Natasha Turley says she wants to clear her name after masked men broke into her house looking for her partner Alex Traynor in March.
She’s now living in the south of England with 40-year-old criminal Traynor who has a notorious reputation and was once described as a “one-man crime wave” following an infamous rooftop protest in Belfast city centre 20 years ago.
Speaking to the Sunday World, they say they both received separate death threats and were forced to leave Northern Ireland.
Now Natasha says she’s lost her children as a result of the threats and the fact she had to flee Belfast.
It all kicked off on March 23 when a masked gang entered her Spamount Street home in the New Lodge area, looking for Alex.
“I was up the stairs and heard this mad noise and went down to see this gang of masked men walking out of the house armed with bats,” says Natasha.
“They then put all the windows in. The glass came in around my kids who were sitting on the sofa. I had lived there for 12 years and never had any trouble.
“It was terrifying but then they spray-painted my walls with ‘AAD Drug Dealers Out’. Alex only stayed with me two nights a week.
“If he’d been there that night they would have killed him. I had to move out and ended up in his house in Ballysillan but they came to shoot him dead one night and he had to get out of the country.
“Next thing I got a death threat telling me I wasn’t allowed in north or west Belfast. I had nothing to do with anything but now I’ve lost my happy home and now my kids.
“I just want to clear my name now and get back home. It’s not fair what has happened. My mental health is shot to pieces because of all this. I used to live a quiet life and that’s all I want – my life back.”
Action Against Drugs is a crime gang with a reputation for murder which is linked to dissident republicans. It has been operating in north and west Belfast for more than a decade.
The gang carried out its first murder in October 2012, gunning down 36-year-old father-of-one Danny McKay in his Newtownabbey home.
They went on to murder 55-year-old fast food delivery man Dan Murray in May 2016 in west Belfast and 43-year-old Joe Reilly in Poleglass, on the outskirts of west Belfast, in October that year.
Alex Traynor told theSunday World he was accused of dealing heroin – something he says he’s never done and would never do.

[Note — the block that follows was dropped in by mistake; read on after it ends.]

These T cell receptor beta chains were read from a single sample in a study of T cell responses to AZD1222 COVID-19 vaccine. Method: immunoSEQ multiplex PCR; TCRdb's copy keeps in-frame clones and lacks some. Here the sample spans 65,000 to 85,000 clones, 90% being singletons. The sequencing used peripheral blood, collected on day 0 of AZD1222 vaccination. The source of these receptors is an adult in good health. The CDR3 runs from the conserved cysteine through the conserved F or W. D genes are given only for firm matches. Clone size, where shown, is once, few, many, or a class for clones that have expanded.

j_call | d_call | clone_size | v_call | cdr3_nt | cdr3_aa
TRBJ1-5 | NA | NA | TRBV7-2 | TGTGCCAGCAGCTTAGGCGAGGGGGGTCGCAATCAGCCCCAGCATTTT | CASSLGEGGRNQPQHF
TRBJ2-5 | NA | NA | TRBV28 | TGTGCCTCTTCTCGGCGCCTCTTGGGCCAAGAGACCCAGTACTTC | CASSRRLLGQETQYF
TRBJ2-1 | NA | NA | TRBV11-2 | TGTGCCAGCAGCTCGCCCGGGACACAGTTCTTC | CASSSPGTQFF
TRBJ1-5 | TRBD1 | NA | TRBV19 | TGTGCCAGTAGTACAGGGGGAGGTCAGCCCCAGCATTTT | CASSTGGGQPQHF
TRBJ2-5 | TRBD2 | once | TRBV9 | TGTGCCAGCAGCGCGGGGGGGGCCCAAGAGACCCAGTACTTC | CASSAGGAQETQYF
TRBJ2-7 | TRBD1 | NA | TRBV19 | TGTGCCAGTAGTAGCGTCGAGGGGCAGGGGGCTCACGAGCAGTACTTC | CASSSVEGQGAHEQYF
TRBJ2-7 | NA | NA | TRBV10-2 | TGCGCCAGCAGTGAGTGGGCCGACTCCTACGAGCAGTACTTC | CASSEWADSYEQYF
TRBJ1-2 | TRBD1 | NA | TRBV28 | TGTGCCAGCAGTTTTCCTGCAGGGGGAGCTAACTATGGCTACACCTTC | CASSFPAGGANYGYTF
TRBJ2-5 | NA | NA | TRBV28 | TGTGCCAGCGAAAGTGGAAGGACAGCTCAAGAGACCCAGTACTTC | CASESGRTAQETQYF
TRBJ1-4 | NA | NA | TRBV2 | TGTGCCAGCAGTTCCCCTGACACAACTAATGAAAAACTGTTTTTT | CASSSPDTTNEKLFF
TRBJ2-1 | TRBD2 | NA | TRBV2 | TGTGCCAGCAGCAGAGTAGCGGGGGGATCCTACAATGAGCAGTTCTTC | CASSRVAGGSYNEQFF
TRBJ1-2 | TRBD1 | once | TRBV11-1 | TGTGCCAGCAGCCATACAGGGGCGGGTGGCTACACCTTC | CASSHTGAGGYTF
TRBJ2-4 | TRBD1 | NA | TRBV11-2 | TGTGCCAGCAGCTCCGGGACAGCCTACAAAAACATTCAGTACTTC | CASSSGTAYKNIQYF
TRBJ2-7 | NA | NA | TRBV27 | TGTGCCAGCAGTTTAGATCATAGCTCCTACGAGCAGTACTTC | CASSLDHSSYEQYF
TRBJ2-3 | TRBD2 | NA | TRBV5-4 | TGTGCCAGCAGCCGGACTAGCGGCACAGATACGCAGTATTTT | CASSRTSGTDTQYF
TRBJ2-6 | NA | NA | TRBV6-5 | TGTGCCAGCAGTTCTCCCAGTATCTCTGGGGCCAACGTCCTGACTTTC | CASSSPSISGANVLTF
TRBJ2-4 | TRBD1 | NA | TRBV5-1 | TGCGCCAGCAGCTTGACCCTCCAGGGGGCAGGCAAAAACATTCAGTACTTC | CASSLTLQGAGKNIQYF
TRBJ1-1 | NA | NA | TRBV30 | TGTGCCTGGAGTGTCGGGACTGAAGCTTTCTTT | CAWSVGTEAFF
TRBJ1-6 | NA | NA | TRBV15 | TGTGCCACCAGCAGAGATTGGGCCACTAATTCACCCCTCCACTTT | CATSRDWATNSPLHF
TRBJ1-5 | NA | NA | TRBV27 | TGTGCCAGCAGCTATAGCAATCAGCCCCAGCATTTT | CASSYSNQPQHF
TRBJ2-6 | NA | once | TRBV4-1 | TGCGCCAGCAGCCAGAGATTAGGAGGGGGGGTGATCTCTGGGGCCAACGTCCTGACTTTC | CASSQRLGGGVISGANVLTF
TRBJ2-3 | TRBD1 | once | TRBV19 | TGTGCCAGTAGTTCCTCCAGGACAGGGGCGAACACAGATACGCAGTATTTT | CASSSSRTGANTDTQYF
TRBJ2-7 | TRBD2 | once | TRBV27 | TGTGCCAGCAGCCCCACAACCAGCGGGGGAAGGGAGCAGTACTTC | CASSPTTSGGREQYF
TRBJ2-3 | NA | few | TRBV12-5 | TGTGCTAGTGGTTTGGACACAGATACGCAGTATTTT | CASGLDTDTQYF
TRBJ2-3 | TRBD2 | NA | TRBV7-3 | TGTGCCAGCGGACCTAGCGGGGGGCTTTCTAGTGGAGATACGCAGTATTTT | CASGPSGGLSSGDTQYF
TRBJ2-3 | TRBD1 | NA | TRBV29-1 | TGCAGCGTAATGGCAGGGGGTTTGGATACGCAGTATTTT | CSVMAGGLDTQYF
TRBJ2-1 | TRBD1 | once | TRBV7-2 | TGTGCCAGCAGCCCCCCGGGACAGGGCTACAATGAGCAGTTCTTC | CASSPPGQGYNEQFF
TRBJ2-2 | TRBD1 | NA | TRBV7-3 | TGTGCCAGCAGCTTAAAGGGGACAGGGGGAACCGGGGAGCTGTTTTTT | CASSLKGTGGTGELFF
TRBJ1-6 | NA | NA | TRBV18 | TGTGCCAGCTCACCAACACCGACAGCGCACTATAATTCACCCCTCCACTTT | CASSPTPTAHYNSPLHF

And he is convinced someone set him up for murder, saying that only for the fact Social Services told him he was the target of a death threat he would have been killed.
“I used to deal cocaine but that was over a year ago,” says Alex. “Now I just sell a few boxes of pregabalin every week, nothing more than that.
“I’ve never dealt heroin before and I’m finished with all that now anyway. It’s not right they want to kill me just because I sold a few boxes of buds.”
Alex says he won’t be returning to Northern Ireland ever again and believes he may have been targeted initially in Natasha’s New Lodge home because his is a Protestant.
“I’ve had about six attempts on my life, I’ve had several punishment beatings over the years and several guns put to the back of my head – all I want to do is stay alive so I can see my daughter.
“So I’ll not be back – I just want people to know I wasn’t dealing heroin. I was a small fish in a very big pond.
“These so-called AAD ones, I believe it was the INLA and I think the fact I was a Protestant originally from the Shankill is the real reason they came to try and kill me.”
Alex says, while it was AAD under the guise of the INLA who turned up at Natasha’s house in Spamount Street to kill him in March, he believes it was the West Belfast UDA who were planning to shoot him shortly after that at his home in Ballysillan.
“Social Services phoned Natasha and told her there was a threat to my life,” he says. “The next thing I know is there was a car with gunmen sitting at the top of my street. Social Services pretty much saved my life.”
A couple of months after Alex fled Belfast for England, Natasha turned up to join him.
Last week she got arrested and given a police caution for decking Alex but while she was in the police station Social Services moved in and removed her kids.
“The neighbour reported us fighting and I was lifted for hitting him,” says Natasha. “The social moved in and took the kids while I was away at the station.
“Alex is paranoid because of the threats against him. The police are basically watching him 24 hours a day but he’s so paranoid he sometimes thinks I was the one who set him up in the first place.
“I keep telling him I’ve lost my kids over all this and have been threatened I’ll be killed too. He had to go into hospital for a few days because his mental health is so bad.
“We’ve both lost everything because paramilitaries think they can decide who can live where. And the police do nothing to help you out.”
Alex Traynor hit the headlines 20 years ago when he was involved in a bizarre rooftop protest in Belfast where he stood throwing slates at the cars below.
He was ordered out of the Shankill by the UDA around the same time and went to live in Coleraine where a masked UDA gang subjected him to a vicious attack in 2002.
“The cops over here in England are basically monitoring me 24 hours a day because they know how much danger I’m in. A team from Scotland came down to England looking for me.
“All this for selling a few boxes of tablets? It’s not right.”